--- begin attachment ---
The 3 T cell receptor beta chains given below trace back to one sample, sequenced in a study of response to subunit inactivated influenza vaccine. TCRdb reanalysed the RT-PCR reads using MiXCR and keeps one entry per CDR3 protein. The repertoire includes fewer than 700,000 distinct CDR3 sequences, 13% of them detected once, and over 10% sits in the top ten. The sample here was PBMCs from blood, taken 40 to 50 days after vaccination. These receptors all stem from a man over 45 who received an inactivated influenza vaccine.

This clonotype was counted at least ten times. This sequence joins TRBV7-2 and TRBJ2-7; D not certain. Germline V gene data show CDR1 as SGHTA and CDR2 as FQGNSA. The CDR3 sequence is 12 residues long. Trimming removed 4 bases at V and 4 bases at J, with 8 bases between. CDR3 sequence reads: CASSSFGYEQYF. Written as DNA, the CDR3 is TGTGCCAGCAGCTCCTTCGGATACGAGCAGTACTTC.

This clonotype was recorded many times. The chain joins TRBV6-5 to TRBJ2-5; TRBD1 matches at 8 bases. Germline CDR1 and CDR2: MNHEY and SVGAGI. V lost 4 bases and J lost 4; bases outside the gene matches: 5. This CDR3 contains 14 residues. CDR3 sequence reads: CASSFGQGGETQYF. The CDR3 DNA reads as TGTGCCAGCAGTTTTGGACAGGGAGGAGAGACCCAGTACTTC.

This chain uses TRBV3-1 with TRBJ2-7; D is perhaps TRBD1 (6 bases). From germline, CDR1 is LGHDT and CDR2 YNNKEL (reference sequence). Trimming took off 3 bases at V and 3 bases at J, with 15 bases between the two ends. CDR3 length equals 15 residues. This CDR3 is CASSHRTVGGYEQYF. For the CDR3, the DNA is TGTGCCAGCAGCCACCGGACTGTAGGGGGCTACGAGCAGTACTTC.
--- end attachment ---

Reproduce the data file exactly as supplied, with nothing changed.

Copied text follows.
The 3 T cell receptor beta chains given below trace back to one sample, sequenced in a study of response to subunit inactivated influenza vaccine. TCRdb reanalysed the RT-PCR reads using MiXCR and keeps one entry per CDR3 protein. The repertoire includes fewer than 700,000 distinct CDR3 sequences, 13% of them detected once, and over 10% sits in the top ten. The sample here was PBMCs from blood, taken 40 to 50 days after vaccination. These receptors all stem from a man over 45 who received an inactivated influenza vaccine.

This clonotype was counted at least ten times. This sequence joins TRBV7-2 and TRBJ2-7; D not certain. Germline V gene data show CDR1 as SGHTA and CDR2 as FQGNSA. The CDR3 sequence is 12 residues long. Trimming removed 4 bases at V and 4 bases at J, with 8 bases between. CDR3 sequence reads: CASSSFGYEQYF. Written as DNA, the CDR3 is TGTGCCAGCAGCTCCTTCGGATACGAGCAGTACTTC.

This clonotype was recorded many times. The chain joins TRBV6-5 to TRBJ2-5; TRBD1 matches at 8 bases. Germline CDR1 and CDR2: MNHEY and SVGAGI. V lost 4 bases and J lost 4; bases outside the gene matches: 5. This CDR3 contains 14 residues. CDR3 sequence reads: CASSFGQGGETQYF. The CDR3 DNA reads as TGTGCCAGCAGTTTTGGACAGGGAGGAGAGACCCAGTACTTC.

This chain uses TRBV3-1 with TRBJ2-7; D is perhaps TRBD1 (6 bases). From germline, CDR1 is LGHDT and CDR2 YNNKEL (reference sequence). Trimming took off 3 bases at V and 3 bases at J, with 15 bases between the two ends. CDR3 length equals 15 residues. This CDR3 is CASSHRTVGGYEQYF. For the CDR3, the DNA is TGTGCCAGCAGCCACCGGACTGTAGGGGGCTACGAGCAGTACTTC.